Substances & Homeopatic Remedies

Menyanthes trifoliata

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menyanthes trifoliata L.

Etymology

- MENYANTHES: month; anthos, flower ( from its reputed power in promoting menstruation)

Family

Traditional name

English: Buckbean, Marsh trifoil, Bogbean
Deutsch: Scharbocksklee, Bocksbohne, Sumpfbohne, Sumpfklee, Marschklee, Bitterklee, Fieberklee
Italian: Trifoglio fibriono

Used parts

The whole fresh plant, gathered when budding to blossom, is to be chopped and pounded to a pulp, enclosed in a piece of a new linen and subjected to pressure. The expressed juice is then, by brisk agitation, mingled with an equal part by weight of alcohol. This mixture should then the poured into a well - stoppered bottle, and allowed to stand eight days in a dark, cool place. The tincture, separated from the mass by filtration, should be opaque, and in layers present a deep olive - green color by transmitted light. It should have a strong herbaceous odor, lasting, extremely bitter taste, and a strong acid reaction.

Classification

Plantae; Spermatophyta, Angiospermae - Flowering Plants; Dicotyledonae; Cornidae; Gentianales; Menyanthaceae (is put under Gentianaceae by some)

Keywords

Original proving

History and authority: Proved and introduced by Demeures, J.d.l. Soc. Gal. IV, 115; Allen Encyclop Mat. Med., Vol. VI, 180, X, 578.

Description of the substance

Perennial plant of Europe and America having racemes of white or purplish flowers and intensely bitter trifoliate leaves; often rooting at water margin and spreading across the surface  
 
The Buckbean, or Bogbean, grows in spongy bogs, marshes and shallow water throughout Europe, being rather scarce in the south of England, though common in the north and in Scotland.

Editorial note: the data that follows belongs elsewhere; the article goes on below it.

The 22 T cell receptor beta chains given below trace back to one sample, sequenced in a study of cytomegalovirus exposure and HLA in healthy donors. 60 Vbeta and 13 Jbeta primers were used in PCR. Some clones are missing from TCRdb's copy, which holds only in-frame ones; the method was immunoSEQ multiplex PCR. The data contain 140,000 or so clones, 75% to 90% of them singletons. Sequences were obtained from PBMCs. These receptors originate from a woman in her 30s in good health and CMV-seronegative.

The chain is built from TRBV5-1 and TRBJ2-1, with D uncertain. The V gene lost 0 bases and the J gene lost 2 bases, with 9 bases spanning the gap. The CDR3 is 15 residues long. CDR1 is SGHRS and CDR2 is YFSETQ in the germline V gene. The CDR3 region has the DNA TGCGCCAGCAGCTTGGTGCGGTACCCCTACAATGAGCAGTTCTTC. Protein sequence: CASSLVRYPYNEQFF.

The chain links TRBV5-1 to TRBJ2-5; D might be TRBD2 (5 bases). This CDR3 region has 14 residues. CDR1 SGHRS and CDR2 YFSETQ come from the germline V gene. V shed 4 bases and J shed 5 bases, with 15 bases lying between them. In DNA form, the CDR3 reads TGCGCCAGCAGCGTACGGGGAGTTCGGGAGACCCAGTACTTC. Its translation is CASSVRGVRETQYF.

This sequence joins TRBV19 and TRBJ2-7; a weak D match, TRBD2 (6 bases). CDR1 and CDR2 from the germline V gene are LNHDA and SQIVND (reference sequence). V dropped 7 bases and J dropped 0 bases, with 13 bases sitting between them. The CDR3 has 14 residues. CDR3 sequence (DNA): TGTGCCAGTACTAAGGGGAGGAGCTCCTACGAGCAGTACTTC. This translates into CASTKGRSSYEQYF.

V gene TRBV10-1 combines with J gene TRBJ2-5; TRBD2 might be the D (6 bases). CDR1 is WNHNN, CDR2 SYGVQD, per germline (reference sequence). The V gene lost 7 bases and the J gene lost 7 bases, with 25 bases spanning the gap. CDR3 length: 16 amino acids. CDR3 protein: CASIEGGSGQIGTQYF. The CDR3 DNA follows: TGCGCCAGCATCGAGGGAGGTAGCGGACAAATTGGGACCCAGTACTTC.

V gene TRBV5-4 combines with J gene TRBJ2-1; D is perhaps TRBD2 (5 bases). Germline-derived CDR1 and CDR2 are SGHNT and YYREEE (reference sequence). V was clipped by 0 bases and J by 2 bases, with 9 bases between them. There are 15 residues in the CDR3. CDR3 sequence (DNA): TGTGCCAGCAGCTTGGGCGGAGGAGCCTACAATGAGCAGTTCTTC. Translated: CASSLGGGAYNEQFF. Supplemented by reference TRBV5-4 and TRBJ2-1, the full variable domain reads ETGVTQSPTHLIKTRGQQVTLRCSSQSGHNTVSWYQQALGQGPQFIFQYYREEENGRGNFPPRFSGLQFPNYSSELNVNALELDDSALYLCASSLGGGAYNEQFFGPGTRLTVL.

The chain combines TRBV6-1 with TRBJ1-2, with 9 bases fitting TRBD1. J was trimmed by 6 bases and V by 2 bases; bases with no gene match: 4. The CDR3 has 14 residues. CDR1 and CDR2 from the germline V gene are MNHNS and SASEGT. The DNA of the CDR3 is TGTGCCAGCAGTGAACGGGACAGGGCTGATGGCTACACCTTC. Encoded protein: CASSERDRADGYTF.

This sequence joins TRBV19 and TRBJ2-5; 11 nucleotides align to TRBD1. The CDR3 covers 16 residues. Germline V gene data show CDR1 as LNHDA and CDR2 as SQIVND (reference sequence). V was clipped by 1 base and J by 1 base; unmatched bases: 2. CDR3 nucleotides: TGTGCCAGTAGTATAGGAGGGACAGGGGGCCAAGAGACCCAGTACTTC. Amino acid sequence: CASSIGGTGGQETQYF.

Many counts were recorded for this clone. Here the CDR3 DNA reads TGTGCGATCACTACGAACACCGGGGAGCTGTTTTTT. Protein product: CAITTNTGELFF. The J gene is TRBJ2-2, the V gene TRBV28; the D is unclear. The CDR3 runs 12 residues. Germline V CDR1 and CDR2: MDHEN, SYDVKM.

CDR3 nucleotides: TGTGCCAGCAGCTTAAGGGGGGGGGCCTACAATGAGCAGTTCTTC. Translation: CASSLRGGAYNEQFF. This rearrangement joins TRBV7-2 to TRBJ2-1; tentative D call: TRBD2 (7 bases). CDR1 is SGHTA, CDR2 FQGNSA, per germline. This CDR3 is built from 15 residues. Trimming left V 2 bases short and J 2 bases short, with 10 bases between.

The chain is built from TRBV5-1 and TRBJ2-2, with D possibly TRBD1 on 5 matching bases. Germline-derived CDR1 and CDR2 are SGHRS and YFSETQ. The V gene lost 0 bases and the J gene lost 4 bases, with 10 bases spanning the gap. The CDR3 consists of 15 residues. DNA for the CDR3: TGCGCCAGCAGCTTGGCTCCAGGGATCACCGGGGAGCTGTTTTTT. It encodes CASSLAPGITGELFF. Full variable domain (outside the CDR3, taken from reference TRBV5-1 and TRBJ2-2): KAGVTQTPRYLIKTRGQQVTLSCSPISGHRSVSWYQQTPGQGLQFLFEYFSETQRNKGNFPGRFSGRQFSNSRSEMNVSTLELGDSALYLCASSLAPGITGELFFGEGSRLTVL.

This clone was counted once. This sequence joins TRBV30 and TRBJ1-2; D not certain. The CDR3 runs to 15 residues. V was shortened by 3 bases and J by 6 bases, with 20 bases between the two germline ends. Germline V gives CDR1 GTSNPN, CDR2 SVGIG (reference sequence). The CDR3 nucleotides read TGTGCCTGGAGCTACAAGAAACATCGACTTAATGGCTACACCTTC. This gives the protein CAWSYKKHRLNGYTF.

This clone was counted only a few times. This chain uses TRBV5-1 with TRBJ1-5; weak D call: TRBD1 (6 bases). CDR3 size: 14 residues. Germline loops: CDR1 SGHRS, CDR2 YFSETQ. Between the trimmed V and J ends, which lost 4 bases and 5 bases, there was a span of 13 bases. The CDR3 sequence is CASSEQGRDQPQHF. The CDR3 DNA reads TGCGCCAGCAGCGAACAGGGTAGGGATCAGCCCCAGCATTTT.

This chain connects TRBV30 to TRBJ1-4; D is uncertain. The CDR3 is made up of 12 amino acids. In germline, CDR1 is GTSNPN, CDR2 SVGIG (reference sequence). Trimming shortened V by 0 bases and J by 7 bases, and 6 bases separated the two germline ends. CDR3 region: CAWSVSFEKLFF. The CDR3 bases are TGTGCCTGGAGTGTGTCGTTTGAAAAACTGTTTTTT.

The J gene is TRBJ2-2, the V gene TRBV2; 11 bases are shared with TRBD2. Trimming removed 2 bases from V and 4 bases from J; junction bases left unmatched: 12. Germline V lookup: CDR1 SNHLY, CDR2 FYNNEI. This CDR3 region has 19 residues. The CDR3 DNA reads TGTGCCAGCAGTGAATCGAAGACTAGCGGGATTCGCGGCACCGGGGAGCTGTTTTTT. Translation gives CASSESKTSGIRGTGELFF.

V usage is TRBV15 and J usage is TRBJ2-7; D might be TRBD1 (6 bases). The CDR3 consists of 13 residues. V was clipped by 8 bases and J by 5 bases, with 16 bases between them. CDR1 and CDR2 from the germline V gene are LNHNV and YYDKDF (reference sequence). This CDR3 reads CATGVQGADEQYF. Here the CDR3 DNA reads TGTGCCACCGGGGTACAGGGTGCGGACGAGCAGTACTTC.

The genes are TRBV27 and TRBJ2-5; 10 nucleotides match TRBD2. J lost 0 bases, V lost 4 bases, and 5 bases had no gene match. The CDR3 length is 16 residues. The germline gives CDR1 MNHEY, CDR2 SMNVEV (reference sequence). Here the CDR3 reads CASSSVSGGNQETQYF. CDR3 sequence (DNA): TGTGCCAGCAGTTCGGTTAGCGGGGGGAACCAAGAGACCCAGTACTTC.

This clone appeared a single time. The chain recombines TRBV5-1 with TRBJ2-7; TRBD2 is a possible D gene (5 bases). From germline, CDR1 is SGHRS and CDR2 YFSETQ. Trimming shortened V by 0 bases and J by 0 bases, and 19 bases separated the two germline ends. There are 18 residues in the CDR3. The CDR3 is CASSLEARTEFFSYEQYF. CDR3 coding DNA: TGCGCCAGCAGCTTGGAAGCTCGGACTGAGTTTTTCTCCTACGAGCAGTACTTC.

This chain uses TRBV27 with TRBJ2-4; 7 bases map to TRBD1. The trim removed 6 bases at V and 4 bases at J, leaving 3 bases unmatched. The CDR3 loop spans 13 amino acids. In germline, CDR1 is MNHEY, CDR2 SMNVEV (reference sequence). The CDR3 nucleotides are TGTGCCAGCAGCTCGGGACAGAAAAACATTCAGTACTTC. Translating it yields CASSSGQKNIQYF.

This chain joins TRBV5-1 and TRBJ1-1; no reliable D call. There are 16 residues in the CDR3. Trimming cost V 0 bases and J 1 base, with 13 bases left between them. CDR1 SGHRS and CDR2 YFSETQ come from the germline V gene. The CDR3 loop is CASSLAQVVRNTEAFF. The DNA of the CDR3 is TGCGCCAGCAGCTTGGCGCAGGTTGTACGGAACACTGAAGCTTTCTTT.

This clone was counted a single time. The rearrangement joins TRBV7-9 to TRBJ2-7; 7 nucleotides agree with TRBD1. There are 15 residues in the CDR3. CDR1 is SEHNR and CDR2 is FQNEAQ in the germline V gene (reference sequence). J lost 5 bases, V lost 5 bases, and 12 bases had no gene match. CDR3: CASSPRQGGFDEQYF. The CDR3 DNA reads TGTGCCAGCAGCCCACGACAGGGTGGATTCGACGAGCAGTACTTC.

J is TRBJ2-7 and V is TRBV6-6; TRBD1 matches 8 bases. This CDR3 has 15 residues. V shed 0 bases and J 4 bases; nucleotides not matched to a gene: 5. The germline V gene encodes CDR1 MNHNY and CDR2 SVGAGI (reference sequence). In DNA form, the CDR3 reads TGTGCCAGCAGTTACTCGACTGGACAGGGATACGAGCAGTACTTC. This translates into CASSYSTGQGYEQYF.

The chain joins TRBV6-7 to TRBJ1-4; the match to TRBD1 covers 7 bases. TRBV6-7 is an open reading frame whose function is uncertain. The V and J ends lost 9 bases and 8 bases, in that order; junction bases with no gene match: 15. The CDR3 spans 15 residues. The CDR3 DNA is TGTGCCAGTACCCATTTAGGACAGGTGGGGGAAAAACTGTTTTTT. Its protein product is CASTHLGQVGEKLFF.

---Description---It is a green, glabrous plant, with creeping rootstock and procumbent stem, varying in length according to situation, covered by the sheaths of the leaves, which are on long, fleshy, striated petioles and three-partite, the leaflets being entire and about 2 inches long and 1 broad. It blossoms from May to July, the flowers being borne on long stalks, 6 to 18 inches high, longer than the leaves and clustered together in a thick short spike, rendering them very conspicuous. The corollas, 3/4 inch across, are outwardly rose-coloured and inwardly white and hairy, with reddish stamens. The Buckbean is one of the prettiest of our wild flowers deserving of cultivation in the garden, where it grows and thrives well, if planted in peat with water constantly round the roots.

The leaves are 'like to those of the garden beane.'

The generic name, Menyanthes, is from two Greek words signifying month and flower. It was a name bestowed by Linnaeus, and it has been suggested that the plant was so called because it remains in flower for a month; but it is actually often in bloom during May, June and July!

One of the older writers describes its inflorescence as a 'bush of feather-like floures of a white colour, dasht ouer slightly with a wash of light carnation.'

Buckbean has a reputation for preserving sheep from rot, but it is doubtful whether they really touch it, on account of its extreme bitterness.